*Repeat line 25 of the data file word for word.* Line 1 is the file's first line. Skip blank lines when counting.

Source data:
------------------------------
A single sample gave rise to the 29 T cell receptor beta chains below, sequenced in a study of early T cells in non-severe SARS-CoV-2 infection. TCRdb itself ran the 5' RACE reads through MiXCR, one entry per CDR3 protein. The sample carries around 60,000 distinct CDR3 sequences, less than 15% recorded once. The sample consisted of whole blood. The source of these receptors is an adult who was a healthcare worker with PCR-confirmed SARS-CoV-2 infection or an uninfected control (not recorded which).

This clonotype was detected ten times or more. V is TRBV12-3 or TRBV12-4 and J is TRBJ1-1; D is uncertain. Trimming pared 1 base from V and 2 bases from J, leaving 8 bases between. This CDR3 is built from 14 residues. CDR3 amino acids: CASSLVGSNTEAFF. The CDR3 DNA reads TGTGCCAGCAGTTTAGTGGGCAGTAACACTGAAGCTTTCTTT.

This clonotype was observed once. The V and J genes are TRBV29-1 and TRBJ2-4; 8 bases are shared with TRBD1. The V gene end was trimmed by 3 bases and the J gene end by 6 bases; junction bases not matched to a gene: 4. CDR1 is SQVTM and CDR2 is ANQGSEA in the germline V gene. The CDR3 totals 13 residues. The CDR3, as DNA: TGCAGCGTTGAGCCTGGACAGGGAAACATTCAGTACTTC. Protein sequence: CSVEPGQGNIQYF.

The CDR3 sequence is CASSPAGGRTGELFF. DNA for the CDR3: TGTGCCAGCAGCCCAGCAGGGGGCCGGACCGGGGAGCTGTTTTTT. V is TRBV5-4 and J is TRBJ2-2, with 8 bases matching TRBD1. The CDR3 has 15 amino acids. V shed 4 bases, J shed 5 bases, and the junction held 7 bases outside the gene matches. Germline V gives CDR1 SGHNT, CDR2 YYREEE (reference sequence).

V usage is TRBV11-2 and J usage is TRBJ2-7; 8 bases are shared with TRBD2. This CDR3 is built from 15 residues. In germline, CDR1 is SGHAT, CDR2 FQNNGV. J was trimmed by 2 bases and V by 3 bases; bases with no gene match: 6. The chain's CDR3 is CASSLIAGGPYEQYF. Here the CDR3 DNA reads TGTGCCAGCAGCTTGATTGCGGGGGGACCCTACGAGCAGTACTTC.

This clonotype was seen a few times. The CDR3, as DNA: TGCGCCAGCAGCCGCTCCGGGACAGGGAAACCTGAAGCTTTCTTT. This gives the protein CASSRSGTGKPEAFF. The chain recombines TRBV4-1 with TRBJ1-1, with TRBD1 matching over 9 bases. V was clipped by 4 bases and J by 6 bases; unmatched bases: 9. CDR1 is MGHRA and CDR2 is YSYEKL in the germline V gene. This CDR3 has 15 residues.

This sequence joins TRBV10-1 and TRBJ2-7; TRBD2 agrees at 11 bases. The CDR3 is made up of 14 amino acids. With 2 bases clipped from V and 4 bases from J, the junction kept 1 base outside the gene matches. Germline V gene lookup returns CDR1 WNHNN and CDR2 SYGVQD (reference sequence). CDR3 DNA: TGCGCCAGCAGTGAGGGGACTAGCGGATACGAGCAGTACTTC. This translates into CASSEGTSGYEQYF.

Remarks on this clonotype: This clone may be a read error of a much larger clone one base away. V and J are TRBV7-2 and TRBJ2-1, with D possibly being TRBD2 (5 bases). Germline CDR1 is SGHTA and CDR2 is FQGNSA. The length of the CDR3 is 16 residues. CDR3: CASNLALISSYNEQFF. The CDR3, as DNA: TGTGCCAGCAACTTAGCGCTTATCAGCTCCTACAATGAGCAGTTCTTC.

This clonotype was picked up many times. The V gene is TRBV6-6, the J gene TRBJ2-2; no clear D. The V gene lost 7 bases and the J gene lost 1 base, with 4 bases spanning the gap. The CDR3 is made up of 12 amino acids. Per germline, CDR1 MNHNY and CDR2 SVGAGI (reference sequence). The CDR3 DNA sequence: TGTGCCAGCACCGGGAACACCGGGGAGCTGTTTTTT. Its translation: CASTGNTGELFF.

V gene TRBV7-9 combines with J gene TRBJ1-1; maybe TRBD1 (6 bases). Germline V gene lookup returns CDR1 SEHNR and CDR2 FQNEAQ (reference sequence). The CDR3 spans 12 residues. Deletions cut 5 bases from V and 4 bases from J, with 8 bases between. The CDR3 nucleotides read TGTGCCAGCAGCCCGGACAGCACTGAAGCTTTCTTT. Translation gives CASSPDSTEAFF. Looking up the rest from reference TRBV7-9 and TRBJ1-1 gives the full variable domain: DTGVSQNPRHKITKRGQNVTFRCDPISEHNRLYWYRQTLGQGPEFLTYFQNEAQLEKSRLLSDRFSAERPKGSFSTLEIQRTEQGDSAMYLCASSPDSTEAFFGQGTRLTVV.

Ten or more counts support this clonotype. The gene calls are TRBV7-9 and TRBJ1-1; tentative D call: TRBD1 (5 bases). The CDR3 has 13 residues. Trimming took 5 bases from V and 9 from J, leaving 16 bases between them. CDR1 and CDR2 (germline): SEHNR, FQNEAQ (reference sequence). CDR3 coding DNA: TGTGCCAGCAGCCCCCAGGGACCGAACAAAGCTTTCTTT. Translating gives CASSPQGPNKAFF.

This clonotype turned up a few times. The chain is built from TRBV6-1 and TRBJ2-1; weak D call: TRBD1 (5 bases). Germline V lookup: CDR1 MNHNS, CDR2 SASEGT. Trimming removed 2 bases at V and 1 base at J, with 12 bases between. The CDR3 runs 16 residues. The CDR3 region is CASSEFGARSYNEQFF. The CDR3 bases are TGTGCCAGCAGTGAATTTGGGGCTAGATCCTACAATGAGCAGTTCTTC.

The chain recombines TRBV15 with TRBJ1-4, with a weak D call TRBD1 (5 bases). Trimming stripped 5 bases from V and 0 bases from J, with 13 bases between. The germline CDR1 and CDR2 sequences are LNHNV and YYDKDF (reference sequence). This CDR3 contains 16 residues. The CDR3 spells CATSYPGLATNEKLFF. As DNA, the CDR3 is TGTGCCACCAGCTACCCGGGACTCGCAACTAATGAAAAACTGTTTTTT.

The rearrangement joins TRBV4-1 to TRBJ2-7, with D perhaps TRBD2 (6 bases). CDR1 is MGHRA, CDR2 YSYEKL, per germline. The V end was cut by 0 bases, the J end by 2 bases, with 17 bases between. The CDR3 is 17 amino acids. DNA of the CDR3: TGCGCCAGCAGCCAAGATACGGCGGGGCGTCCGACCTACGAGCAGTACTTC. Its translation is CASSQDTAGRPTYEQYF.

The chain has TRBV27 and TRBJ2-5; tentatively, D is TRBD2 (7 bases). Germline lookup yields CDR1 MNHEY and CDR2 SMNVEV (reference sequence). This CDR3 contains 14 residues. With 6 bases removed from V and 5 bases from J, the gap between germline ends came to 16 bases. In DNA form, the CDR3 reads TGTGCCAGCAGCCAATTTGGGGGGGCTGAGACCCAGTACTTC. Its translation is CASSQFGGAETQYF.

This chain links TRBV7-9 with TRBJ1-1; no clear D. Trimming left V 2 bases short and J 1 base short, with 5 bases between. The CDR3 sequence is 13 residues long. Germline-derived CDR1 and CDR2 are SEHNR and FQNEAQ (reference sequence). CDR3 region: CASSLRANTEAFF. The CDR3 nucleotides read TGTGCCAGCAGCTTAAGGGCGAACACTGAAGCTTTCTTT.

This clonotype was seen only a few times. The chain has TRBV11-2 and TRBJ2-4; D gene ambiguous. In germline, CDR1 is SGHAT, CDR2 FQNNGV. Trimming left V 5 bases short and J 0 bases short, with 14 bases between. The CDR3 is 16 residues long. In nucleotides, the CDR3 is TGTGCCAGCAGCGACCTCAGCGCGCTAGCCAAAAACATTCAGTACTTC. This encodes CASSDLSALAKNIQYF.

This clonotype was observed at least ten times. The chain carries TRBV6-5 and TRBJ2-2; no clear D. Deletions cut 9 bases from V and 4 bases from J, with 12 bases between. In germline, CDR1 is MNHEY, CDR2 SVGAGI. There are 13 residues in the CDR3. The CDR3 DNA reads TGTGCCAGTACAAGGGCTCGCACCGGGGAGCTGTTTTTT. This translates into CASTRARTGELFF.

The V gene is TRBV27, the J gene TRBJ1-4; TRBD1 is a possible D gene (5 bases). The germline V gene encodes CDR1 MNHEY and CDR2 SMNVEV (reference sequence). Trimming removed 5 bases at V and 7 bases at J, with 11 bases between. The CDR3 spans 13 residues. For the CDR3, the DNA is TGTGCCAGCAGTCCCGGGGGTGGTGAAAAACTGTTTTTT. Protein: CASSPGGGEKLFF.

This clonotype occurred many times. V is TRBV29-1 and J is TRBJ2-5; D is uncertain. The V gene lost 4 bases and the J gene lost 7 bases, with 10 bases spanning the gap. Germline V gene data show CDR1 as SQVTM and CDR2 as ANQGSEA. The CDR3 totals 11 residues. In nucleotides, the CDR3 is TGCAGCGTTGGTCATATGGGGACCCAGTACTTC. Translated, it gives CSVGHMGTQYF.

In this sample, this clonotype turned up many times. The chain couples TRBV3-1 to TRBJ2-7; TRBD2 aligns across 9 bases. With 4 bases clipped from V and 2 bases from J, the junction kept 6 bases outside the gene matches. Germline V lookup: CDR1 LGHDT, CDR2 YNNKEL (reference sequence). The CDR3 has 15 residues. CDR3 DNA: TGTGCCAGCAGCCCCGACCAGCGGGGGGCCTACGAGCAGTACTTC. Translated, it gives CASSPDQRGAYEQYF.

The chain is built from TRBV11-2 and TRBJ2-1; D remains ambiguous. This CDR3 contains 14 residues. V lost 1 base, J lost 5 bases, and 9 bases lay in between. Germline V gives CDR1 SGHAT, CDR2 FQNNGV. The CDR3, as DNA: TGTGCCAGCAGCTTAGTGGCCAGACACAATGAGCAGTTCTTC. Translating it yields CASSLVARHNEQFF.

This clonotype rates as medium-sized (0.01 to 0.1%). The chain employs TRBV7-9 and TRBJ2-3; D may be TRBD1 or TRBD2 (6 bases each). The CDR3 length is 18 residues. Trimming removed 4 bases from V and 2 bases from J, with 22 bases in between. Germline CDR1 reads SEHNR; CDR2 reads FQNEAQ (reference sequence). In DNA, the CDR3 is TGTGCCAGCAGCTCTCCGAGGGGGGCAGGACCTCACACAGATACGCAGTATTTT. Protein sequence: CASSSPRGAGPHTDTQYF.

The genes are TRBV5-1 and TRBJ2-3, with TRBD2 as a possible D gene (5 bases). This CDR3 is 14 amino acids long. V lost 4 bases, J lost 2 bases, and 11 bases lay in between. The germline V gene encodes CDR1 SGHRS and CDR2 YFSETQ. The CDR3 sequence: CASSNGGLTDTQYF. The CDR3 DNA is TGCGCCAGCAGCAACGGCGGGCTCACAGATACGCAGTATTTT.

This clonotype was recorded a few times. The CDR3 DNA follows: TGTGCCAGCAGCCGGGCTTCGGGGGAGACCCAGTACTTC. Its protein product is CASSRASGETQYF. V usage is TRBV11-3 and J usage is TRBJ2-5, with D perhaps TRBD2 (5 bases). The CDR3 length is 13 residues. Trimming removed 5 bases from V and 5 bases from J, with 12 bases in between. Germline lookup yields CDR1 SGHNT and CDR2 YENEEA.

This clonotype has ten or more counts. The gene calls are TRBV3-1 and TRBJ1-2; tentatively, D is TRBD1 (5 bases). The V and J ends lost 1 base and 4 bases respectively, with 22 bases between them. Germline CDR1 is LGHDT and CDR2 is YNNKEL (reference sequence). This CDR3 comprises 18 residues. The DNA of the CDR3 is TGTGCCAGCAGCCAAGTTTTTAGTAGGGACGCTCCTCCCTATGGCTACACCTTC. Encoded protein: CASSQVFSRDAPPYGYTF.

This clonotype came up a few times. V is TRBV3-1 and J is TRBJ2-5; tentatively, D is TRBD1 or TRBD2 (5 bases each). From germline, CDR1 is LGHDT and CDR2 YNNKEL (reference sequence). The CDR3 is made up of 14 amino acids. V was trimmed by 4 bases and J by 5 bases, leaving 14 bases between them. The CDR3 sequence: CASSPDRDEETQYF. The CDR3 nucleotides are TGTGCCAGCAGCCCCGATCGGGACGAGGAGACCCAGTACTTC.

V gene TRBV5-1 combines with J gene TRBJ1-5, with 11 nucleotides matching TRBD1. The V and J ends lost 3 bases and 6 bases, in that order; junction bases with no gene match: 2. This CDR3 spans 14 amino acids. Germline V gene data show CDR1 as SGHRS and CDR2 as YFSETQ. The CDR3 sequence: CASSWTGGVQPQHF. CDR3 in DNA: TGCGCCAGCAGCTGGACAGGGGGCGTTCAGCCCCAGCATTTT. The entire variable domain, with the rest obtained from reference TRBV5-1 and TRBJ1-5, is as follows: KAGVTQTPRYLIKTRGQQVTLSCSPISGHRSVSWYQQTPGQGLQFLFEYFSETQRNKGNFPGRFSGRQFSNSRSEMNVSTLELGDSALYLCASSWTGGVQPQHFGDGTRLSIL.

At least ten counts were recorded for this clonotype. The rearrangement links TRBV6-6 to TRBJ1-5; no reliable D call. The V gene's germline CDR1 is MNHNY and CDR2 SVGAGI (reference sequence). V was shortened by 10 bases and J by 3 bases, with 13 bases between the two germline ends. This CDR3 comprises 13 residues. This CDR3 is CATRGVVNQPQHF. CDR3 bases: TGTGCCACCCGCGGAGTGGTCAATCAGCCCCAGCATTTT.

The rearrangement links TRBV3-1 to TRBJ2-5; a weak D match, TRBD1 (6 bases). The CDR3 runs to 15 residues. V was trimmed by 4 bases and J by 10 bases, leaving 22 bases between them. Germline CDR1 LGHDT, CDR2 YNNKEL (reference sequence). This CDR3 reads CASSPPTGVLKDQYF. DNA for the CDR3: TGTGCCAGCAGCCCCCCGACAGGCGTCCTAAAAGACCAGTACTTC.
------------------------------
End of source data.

This clonotype was recorded a few times. The CDR3 DNA follows: TGTGCCAGCAGCCGGGCTTCGGGGGAGACCCAGTACTTC. Its protein product is CASSRASGETQYF. V usage is TRBV11-3 and J usage is TRBJ2-5, with D perhaps TRBD2 (5 bases). The CDR3 length is 13 residues. Trimming removed 5 bases from V and 5 bases from J, with 12 bases in between. Germline lookup yields CDR1 SGHNT and CDR2 YENEEA.